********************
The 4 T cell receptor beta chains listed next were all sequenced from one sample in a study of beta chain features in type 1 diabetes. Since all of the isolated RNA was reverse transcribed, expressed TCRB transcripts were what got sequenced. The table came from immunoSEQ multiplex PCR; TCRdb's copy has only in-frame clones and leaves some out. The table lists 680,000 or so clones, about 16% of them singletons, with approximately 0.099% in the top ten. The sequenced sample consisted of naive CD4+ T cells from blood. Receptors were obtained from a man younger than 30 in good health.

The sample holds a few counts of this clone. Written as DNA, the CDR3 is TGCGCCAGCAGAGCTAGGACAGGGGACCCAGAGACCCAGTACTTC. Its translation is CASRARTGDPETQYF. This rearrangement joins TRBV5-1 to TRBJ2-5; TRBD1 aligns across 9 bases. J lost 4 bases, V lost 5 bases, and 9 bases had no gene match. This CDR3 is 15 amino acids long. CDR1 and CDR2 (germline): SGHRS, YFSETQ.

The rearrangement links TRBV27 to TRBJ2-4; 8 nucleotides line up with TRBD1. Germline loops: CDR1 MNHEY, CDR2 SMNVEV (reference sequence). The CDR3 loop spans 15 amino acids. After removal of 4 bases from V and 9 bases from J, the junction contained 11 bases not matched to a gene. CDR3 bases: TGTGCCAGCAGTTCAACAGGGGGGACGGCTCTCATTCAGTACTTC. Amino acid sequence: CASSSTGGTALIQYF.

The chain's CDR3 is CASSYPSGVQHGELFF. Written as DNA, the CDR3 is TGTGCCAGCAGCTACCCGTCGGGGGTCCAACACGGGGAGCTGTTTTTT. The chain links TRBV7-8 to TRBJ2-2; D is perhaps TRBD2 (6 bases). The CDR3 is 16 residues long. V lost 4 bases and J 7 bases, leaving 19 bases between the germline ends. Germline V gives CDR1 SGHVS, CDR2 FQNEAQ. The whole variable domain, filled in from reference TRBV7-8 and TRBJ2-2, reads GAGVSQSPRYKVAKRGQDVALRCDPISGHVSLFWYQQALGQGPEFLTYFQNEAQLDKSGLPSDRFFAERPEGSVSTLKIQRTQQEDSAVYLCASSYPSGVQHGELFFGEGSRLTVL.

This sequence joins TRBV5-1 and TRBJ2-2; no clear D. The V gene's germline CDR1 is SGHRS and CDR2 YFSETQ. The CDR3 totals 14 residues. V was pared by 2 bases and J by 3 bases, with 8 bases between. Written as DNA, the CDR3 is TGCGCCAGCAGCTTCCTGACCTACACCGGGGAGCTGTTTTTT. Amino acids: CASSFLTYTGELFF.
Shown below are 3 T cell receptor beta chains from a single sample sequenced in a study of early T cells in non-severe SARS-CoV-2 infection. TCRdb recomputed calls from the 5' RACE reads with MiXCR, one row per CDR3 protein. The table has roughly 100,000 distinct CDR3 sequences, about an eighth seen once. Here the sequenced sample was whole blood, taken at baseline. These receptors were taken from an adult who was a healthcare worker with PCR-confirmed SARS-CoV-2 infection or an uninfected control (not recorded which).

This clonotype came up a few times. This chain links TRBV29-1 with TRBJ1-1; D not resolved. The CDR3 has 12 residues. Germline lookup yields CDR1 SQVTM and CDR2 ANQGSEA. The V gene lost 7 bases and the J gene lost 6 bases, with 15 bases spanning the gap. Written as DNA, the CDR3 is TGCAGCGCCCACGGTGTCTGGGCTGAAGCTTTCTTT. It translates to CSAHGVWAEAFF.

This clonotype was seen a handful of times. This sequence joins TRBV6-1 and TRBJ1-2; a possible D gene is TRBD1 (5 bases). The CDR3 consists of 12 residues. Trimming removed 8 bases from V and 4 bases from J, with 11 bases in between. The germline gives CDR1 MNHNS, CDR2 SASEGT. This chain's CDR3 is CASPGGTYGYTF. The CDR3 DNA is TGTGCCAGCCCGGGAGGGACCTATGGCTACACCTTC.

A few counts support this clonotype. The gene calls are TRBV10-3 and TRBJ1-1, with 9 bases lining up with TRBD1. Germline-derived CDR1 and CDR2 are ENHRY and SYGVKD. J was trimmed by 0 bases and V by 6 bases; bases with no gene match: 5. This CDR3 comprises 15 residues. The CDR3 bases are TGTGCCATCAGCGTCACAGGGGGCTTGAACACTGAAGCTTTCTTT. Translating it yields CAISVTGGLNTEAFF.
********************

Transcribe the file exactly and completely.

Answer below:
The 4 T cell receptor beta chains listed next were all sequenced from one sample in a study of beta chain features in type 1 diabetes. Since all of the isolated RNA was reverse transcribed, expressed TCRB transcripts were what got sequenced. The table came from immunoSEQ multiplex PCR; TCRdb's copy has only in-frame clones and leaves some out. The table lists 680,000 or so clones, about 16% of them singletons, with approximately 0.099% in the top ten. The sequenced sample consisted of naive CD4+ T cells from blood. Receptors were obtained from a man younger than 30 in good health.

The sample holds a few counts of this clone. Written as DNA, the CDR3 is TGCGCCAGCAGAGCTAGGACAGGGGACCCAGAGACCCAGTACTTC. Its translation is CASRARTGDPETQYF. This rearrangement joins TRBV5-1 to TRBJ2-5; TRBD1 aligns across 9 bases. J lost 4 bases, V lost 5 bases, and 9 bases had no gene match. This CDR3 is 15 amino acids long. CDR1 and CDR2 (germline): SGHRS, YFSETQ.

The rearrangement links TRBV27 to TRBJ2-4; 8 nucleotides line up with TRBD1. Germline loops: CDR1 MNHEY, CDR2 SMNVEV (reference sequence). The CDR3 loop spans 15 amino acids. After removal of 4 bases from V and 9 bases from J, the junction contained 11 bases not matched to a gene. CDR3 bases: TGTGCCAGCAGTTCAACAGGGGGGACGGCTCTCATTCAGTACTTC. Amino acid sequence: CASSSTGGTALIQYF.

The chain's CDR3 is CASSYPSGVQHGELFF. Written as DNA, the CDR3 is TGTGCCAGCAGCTACCCGTCGGGGGTCCAACACGGGGAGCTGTTTTTT. The chain links TRBV7-8 to TRBJ2-2; D is perhaps TRBD2 (6 bases). The CDR3 is 16 residues long. V lost 4 bases and J 7 bases, leaving 19 bases between the germline ends. Germline V gives CDR1 SGHVS, CDR2 FQNEAQ. The whole variable domain, filled in from reference TRBV7-8 and TRBJ2-2, reads GAGVSQSPRYKVAKRGQDVALRCDPISGHVSLFWYQQALGQGPEFLTYFQNEAQLDKSGLPSDRFFAERPEGSVSTLKIQRTQQEDSAVYLCASSYPSGVQHGELFFGEGSRLTVL.

This sequence joins TRBV5-1 and TRBJ2-2; no clear D. The V gene's germline CDR1 is SGHRS and CDR2 YFSETQ. The CDR3 totals 14 residues. V was pared by 2 bases and J by 3 bases, with 8 bases between. Written as DNA, the CDR3 is TGCGCCAGCAGCTTCCTGACCTACACCGGGGAGCTGTTTTTT. Amino acids: CASSFLTYTGELFF.
Shown below are 3 T cell receptor beta chains from a single sample sequenced in a study of early T cells in non-severe SARS-CoV-2 infection. TCRdb recomputed calls from the 5' RACE reads with MiXCR, one row per CDR3 protein. The table has roughly 100,000 distinct CDR3 sequences, about an eighth seen once. Here the sequenced sample was whole blood, taken at baseline. These receptors were taken from an adult who was a healthcare worker with PCR-confirmed SARS-CoV-2 infection or an uninfected control (not recorded which).

This clonotype came up a few times. This chain links TRBV29-1 with TRBJ1-1; D not resolved. The CDR3 has 12 residues. Germline lookup yields CDR1 SQVTM and CDR2 ANQGSEA. The V gene lost 7 bases and the J gene lost 6 bases, with 15 bases spanning the gap. Written as DNA, the CDR3 is TGCAGCGCCCACGGTGTCTGGGCTGAAGCTTTCTTT. It translates to CSAHGVWAEAFF.

This clonotype was seen a handful of times. This sequence joins TRBV6-1 and TRBJ1-2; a possible D gene is TRBD1 (5 bases). The CDR3 consists of 12 residues. Trimming removed 8 bases from V and 4 bases from J, with 11 bases in between. The germline gives CDR1 MNHNS, CDR2 SASEGT. This chain's CDR3 is CASPGGTYGYTF. The CDR3 DNA is TGTGCCAGCCCGGGAGGGACCTATGGCTACACCTTC.

A few counts support this clonotype. The gene calls are TRBV10-3 and TRBJ1-1, with 9 bases lining up with TRBD1. Germline-derived CDR1 and CDR2 are ENHRY and SYGVKD. J was trimmed by 0 bases and V by 6 bases; bases with no gene match: 5. This CDR3 comprises 15 residues. The CDR3 bases are TGTGCCATCAGCGTCACAGGGGGCTTGAACACTGAAGCTTTCTTT. Translating it yields CAISVTGGLNTEAFF.